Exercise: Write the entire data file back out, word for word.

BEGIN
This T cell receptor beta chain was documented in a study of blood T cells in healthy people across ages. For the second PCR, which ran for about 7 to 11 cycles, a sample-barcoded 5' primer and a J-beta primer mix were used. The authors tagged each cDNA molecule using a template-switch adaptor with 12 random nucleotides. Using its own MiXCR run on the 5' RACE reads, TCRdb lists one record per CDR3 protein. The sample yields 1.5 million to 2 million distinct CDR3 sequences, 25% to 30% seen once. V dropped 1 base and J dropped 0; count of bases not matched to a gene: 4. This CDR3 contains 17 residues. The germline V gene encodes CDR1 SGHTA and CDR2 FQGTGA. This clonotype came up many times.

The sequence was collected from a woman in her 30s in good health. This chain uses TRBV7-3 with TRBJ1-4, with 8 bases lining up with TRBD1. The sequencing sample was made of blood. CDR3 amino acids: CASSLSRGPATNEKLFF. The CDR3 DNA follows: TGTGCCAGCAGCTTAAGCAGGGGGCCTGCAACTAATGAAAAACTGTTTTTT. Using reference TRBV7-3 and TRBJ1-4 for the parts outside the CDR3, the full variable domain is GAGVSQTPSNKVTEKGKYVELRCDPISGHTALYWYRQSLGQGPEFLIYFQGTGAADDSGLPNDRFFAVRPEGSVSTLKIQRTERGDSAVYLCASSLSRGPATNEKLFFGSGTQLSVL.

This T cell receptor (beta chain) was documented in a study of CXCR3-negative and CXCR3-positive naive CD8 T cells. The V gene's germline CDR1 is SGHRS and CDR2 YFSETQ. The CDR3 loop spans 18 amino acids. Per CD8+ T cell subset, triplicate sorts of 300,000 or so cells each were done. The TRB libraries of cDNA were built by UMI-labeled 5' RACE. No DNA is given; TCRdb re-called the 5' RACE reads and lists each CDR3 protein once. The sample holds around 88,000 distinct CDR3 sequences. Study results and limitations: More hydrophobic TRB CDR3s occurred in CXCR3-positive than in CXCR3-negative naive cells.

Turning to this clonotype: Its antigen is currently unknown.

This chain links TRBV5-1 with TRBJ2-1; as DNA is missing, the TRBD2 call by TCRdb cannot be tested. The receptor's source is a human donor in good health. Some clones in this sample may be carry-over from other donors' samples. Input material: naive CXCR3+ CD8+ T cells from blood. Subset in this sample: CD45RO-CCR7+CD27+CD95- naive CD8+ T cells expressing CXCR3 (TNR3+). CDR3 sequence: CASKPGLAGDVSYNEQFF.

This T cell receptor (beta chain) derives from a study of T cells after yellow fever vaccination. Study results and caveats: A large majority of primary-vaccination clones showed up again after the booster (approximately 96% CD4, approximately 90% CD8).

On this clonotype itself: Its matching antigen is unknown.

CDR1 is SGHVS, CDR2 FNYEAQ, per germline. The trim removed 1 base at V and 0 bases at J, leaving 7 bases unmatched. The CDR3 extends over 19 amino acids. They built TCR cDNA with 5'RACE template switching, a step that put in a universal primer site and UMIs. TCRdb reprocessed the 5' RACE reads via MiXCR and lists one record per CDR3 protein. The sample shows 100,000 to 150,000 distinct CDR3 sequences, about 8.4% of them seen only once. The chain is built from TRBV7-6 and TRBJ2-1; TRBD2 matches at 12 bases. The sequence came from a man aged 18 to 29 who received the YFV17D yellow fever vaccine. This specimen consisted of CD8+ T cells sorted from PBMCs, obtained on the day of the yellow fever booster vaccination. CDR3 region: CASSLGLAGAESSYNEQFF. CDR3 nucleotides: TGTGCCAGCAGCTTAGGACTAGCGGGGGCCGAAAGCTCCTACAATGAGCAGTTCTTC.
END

This T cell receptor beta chain was documented in a study of blood T cells in healthy people across ages. For the second PCR, which ran for about 7 to 11 cycles, a sample-barcoded 5' primer and a J-beta primer mix were used. The authors tagged each cDNA molecule using a template-switch adaptor with 12 random nucleotides. Using its own MiXCR run on the 5' RACE reads, TCRdb lists one record per CDR3 protein. The sample yields 1.5 million to 2 million distinct CDR3 sequences, 25% to 30% seen once. V dropped 1 base and J dropped 0; count of bases not matched to a gene: 4. This CDR3 contains 17 residues. The germline V gene encodes CDR1 SGHTA and CDR2 FQGTGA. This clonotype came up many times.

The sequence was collected from a woman in her 30s in good health. This chain uses TRBV7-3 with TRBJ1-4, with 8 bases lining up with TRBD1. The sequencing sample was made of blood. CDR3 amino acids: CASSLSRGPATNEKLFF. The CDR3 DNA follows: TGTGCCAGCAGCTTAAGCAGGGGGCCTGCAACTAATGAAAAACTGTTTTTT. Using reference TRBV7-3 and TRBJ1-4 for the parts outside the CDR3, the full variable domain is GAGVSQTPSNKVTEKGKYVELRCDPISGHTALYWYRQSLGQGPEFLIYFQGTGAADDSGLPNDRFFAVRPEGSVSTLKIQRTERGDSAVYLCASSLSRGPATNEKLFFGSGTQLSVL.

This T cell receptor (beta chain) was documented in a study of CXCR3-negative and CXCR3-positive naive CD8 T cells. The V gene's germline CDR1 is SGHRS and CDR2 YFSETQ. The CDR3 loop spans 18 amino acids. Per CD8+ T cell subset, triplicate sorts of 300,000 or so cells each were done. The TRB libraries of cDNA were built by UMI-labeled 5' RACE. No DNA is given; TCRdb re-called the 5' RACE reads and lists each CDR3 protein once. The sample holds around 88,000 distinct CDR3 sequences. Study results and limitations: More hydrophobic TRB CDR3s occurred in CXCR3-positive than in CXCR3-negative naive cells.

Turning to this clonotype: Its antigen is currently unknown.

This chain links TRBV5-1 with TRBJ2-1; as DNA is missing, the TRBD2 call by TCRdb cannot be tested. The receptor's source is a human donor in good health. Some clones in this sample may be carry-over from other donors' samples. Input material: naive CXCR3+ CD8+ T cells from blood. Subset in this sample: CD45RO-CCR7+CD27+CD95- naive CD8+ T cells expressing CXCR3 (TNR3+). CDR3 sequence: CASKPGLAGDVSYNEQFF.

This T cell receptor (beta chain) derives from a study of T cells after yellow fever vaccination. Study results and caveats: A large majority of primary-vaccination clones showed up again after the booster (approximately 96% CD4, approximately 90% CD8).

On this clonotype itself: Its matching antigen is unknown.

CDR1 is SGHVS, CDR2 FNYEAQ, per germline. The trim removed 1 base at V and 0 bases at J, leaving 7 bases unmatched. The CDR3 extends over 19 amino acids. They built TCR cDNA with 5'RACE template switching, a step that put in a universal primer site and UMIs. TCRdb reprocessed the 5' RACE reads via MiXCR and lists one record per CDR3 protein. The sample shows 100,000 to 150,000 distinct CDR3 sequences, about 8.4% of them seen only once. The chain is built from TRBV7-6 and TRBJ2-1; TRBD2 matches at 12 bases. The sequence came from a man aged 18 to 29 who received the YFV17D yellow fever vaccine. This specimen consisted of CD8+ T cells sorted from PBMCs, obtained on the day of the yellow fever booster vaccination. CDR3 region: CASSLGLAGAESSYNEQFF. CDR3 nucleotides: TGTGCCAGCAGCTTAGGACTAGCGGGGGCCGAAAGCTCCTACAATGAGCAGTTCTTC.